OBITUARY : Konrad Zuse

If Germany had been a victor in the Second World War, then today Konrad Zuse would probably be recognised world-wide as the father of the computer.

In 1941 he completed the Z1, the world's first fully operational automatic digital computer: a mechanical device of limited capacity and speed. Zuse then developed an electric model based on telephone relay technology, and planned a much faster machine to be built with electronic tubes. This had only reached the stage of a small prototype when, in 1942, the project was axed by the German Army Command. As one historian later wrote, Zuse "cracked open the door to an awesome and strange new world, but that door slammed shut before he could pass through".

Zuse was born in 1910 in Berlin, the son of a post office official. As a boy he was gifted in both the arts and sciences: an accomplished artist and an enthusiastic amateur actor, he also delighted in constructor sets and decided to make his living as an engineer. In 1927 he enrolled at the Technical University of Berlin-Charlottenburg, where he studied civil engineering. On graduating in 1935 he became a stress analyst for the Henschel Aircraft Company, where he worked on problems of aircraft vibration. Stress analysis involved formidable calculations, which could then only be performed with great difficulty using teams of human "computers" equipped with desk calculating machines.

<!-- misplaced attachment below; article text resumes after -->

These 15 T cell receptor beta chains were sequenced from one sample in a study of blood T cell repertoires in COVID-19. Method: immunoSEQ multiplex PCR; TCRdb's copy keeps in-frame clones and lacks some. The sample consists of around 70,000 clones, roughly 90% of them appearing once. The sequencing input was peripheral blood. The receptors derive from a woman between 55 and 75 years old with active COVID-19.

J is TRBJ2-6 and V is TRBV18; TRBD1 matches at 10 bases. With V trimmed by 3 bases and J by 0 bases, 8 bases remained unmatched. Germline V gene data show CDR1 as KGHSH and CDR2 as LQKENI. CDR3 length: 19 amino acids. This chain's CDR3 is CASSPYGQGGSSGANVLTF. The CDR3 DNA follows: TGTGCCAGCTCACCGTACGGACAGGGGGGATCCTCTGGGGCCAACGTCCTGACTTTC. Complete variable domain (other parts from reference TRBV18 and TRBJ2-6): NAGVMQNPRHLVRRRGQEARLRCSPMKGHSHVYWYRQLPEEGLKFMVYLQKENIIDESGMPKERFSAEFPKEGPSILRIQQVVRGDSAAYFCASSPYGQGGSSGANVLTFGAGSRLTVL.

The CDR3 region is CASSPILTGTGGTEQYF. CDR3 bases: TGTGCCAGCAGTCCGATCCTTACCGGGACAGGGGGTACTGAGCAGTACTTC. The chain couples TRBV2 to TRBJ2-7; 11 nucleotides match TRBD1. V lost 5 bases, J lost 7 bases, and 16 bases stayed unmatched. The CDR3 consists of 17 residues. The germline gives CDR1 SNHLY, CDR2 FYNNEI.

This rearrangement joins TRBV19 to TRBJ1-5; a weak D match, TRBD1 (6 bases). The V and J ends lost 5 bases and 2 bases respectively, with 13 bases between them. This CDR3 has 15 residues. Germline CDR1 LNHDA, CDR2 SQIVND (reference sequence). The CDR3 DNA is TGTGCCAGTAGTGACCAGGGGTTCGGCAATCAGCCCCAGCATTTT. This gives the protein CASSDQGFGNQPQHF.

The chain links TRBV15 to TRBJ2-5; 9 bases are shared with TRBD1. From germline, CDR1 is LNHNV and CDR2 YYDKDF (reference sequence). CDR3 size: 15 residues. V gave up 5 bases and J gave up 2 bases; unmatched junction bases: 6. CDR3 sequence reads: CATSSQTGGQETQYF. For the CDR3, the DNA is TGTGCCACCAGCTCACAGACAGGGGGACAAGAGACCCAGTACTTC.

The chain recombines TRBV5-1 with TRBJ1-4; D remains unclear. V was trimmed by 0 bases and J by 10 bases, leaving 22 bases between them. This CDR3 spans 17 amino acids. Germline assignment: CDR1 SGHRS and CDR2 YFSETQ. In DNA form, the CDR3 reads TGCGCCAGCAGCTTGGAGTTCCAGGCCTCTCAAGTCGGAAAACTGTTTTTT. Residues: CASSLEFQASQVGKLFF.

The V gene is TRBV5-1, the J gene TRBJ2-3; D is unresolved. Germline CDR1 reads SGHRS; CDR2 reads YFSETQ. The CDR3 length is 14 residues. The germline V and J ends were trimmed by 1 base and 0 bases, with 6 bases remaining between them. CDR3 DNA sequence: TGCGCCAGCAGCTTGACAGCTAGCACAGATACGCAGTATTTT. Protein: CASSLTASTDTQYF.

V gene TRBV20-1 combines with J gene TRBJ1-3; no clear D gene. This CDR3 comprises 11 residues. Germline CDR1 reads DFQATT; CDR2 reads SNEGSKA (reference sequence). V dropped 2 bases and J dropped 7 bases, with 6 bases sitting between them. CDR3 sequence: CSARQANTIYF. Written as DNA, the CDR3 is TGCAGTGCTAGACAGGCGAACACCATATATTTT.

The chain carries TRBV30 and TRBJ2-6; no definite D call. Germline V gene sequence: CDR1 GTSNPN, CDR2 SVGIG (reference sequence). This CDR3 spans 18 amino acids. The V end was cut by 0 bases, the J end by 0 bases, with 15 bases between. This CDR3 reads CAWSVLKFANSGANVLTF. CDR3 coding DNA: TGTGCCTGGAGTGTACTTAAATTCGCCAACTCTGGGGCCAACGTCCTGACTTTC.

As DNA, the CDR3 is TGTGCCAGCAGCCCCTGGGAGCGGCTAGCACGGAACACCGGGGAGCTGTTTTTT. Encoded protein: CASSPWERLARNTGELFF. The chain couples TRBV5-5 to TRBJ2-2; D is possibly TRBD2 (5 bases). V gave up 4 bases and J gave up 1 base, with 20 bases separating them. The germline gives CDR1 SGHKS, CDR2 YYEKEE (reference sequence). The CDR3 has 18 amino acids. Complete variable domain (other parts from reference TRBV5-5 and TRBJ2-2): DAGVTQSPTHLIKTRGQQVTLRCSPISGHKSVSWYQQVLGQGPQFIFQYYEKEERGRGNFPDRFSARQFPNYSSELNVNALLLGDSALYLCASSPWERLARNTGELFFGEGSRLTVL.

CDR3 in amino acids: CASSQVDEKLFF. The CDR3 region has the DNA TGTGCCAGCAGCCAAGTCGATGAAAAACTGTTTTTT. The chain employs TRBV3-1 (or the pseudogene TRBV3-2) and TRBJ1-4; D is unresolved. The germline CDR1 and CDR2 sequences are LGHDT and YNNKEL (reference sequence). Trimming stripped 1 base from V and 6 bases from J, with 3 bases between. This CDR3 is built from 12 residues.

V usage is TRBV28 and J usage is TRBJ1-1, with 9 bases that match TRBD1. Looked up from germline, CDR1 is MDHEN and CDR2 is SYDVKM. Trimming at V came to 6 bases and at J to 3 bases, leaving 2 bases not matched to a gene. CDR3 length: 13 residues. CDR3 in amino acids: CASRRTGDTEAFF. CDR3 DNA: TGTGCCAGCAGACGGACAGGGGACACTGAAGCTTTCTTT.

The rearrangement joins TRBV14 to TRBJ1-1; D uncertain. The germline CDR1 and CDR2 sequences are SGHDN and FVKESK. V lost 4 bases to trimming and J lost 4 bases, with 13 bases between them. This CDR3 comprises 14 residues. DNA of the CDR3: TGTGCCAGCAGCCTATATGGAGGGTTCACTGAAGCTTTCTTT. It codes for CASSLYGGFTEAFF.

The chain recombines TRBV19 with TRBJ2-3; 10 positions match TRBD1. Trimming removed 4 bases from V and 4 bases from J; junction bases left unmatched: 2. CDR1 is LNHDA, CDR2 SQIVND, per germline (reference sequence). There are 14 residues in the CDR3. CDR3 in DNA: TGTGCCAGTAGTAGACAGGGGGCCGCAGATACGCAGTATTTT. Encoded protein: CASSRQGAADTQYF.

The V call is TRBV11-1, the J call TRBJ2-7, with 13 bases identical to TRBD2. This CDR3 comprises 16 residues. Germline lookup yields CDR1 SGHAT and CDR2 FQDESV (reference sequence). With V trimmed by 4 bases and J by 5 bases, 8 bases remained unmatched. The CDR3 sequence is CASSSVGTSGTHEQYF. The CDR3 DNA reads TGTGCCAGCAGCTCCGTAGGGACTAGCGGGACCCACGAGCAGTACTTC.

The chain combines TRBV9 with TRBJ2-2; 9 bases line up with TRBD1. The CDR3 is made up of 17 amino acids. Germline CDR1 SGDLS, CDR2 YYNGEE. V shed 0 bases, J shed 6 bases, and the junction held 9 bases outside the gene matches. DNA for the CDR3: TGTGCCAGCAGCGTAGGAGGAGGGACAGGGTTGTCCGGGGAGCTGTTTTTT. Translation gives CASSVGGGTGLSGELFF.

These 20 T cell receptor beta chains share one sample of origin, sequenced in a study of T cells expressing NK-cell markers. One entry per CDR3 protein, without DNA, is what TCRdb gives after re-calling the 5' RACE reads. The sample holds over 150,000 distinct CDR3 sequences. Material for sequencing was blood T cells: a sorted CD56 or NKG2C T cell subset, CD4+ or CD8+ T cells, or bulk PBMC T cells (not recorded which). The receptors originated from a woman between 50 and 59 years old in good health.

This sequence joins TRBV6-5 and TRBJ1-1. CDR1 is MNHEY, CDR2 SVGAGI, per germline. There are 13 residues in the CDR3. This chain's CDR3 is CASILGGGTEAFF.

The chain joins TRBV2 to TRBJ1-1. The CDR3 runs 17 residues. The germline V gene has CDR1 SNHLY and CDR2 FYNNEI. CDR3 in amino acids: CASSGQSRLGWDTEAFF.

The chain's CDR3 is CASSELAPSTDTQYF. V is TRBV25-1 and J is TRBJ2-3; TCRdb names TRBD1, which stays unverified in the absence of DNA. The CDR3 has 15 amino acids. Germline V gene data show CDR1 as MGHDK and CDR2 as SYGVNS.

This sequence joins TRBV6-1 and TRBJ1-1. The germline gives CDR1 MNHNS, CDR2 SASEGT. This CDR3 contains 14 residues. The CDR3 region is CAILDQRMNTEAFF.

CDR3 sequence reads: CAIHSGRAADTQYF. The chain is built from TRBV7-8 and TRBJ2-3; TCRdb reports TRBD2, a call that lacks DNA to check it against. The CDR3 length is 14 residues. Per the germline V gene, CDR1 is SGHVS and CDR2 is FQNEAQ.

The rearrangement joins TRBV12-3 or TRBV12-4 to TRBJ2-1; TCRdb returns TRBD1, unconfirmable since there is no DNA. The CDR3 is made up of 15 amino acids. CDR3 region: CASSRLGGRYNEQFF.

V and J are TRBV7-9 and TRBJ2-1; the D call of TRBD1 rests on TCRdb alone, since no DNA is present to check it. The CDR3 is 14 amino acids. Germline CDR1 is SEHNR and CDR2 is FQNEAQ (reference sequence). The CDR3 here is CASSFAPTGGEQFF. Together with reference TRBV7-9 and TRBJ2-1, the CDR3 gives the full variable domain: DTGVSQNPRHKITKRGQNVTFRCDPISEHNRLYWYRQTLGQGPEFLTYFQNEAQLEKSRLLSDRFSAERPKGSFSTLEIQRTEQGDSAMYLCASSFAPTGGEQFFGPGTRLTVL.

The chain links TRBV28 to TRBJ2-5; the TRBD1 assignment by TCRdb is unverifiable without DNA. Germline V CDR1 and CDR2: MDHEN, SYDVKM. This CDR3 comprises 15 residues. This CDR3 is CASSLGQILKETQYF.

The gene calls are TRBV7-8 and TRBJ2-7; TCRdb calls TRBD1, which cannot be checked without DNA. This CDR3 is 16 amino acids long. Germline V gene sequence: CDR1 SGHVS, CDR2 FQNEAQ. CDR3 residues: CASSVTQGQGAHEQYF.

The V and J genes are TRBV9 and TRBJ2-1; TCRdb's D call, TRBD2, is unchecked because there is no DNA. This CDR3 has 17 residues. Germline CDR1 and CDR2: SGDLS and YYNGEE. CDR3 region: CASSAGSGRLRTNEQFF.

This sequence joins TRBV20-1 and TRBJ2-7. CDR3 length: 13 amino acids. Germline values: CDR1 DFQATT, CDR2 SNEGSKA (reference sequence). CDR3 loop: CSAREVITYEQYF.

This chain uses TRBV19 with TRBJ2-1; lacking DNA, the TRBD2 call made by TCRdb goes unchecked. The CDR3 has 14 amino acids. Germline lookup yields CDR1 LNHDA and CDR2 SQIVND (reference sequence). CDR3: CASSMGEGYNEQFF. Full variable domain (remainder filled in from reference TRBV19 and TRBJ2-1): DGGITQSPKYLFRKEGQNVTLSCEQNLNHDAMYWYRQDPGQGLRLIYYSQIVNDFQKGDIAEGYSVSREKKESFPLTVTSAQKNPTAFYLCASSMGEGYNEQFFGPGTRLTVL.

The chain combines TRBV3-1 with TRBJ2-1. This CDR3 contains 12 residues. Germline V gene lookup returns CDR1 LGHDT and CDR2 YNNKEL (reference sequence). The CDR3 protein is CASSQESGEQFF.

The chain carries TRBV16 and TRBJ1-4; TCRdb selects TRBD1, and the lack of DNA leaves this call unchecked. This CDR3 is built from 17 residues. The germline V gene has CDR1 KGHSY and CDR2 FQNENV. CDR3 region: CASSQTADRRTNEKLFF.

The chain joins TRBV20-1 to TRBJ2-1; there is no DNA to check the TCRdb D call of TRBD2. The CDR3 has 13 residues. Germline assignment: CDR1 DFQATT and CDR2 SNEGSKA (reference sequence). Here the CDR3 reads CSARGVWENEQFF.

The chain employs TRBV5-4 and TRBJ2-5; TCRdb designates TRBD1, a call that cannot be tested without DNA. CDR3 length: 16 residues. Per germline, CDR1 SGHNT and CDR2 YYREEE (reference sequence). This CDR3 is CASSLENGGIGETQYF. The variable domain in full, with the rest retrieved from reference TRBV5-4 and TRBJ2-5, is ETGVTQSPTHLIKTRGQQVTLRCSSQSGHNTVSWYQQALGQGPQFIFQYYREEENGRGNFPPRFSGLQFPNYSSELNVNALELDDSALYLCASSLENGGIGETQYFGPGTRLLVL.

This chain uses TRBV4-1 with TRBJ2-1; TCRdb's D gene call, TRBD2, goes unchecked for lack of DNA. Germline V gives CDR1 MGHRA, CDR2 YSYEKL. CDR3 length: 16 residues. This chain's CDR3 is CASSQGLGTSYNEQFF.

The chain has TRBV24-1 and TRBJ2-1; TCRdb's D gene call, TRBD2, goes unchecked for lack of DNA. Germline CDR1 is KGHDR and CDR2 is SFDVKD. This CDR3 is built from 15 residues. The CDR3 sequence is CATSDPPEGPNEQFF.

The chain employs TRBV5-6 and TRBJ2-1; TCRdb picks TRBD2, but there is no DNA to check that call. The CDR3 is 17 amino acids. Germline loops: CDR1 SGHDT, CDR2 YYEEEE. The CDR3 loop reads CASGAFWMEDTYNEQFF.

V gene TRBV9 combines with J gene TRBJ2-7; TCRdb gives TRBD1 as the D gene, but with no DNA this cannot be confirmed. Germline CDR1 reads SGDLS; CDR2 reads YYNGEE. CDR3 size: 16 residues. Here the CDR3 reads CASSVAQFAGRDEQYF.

Zuse was seduced by the calculating problem. Working in his own time in the evenings and at weekends, he began to design and build a mechanical computer in the living room of his parents' house. He called the computer the "V1" for Versuchsmodel 1 - Experimental Model 1. (After the war he renamed his machines Z1, Z2 etc, to avoid confusion with Wernher von Braun's flying bombs.) As a computer builder, Zuse worked as an amateur, completely outside the mathematical community, although he obtained some financial assistance from a local calculating machine manufacturer. He also persuaded a former university classmate, Helmut Schreyer, to work with him.

When it was completed in 1938 the Z1 was too small and crude for realistic calculations, so plans were laid for a full-scale machine. In 1939 war broke out, however, and Zuse was drafted into the infantry to serve in the front line. It took months of pleading for the German Army Command to accept the military significance of Zuse's computing work and allow him to return to his computer building. He now joined the Third Reich's Aerodynamics Research Institute which funded the building of a full-scale computer, the Z3. The Z3 became operational in December 1941, and was by two years the world's first practical automatic computer. A second machine, the Z4, was quickly commissioned.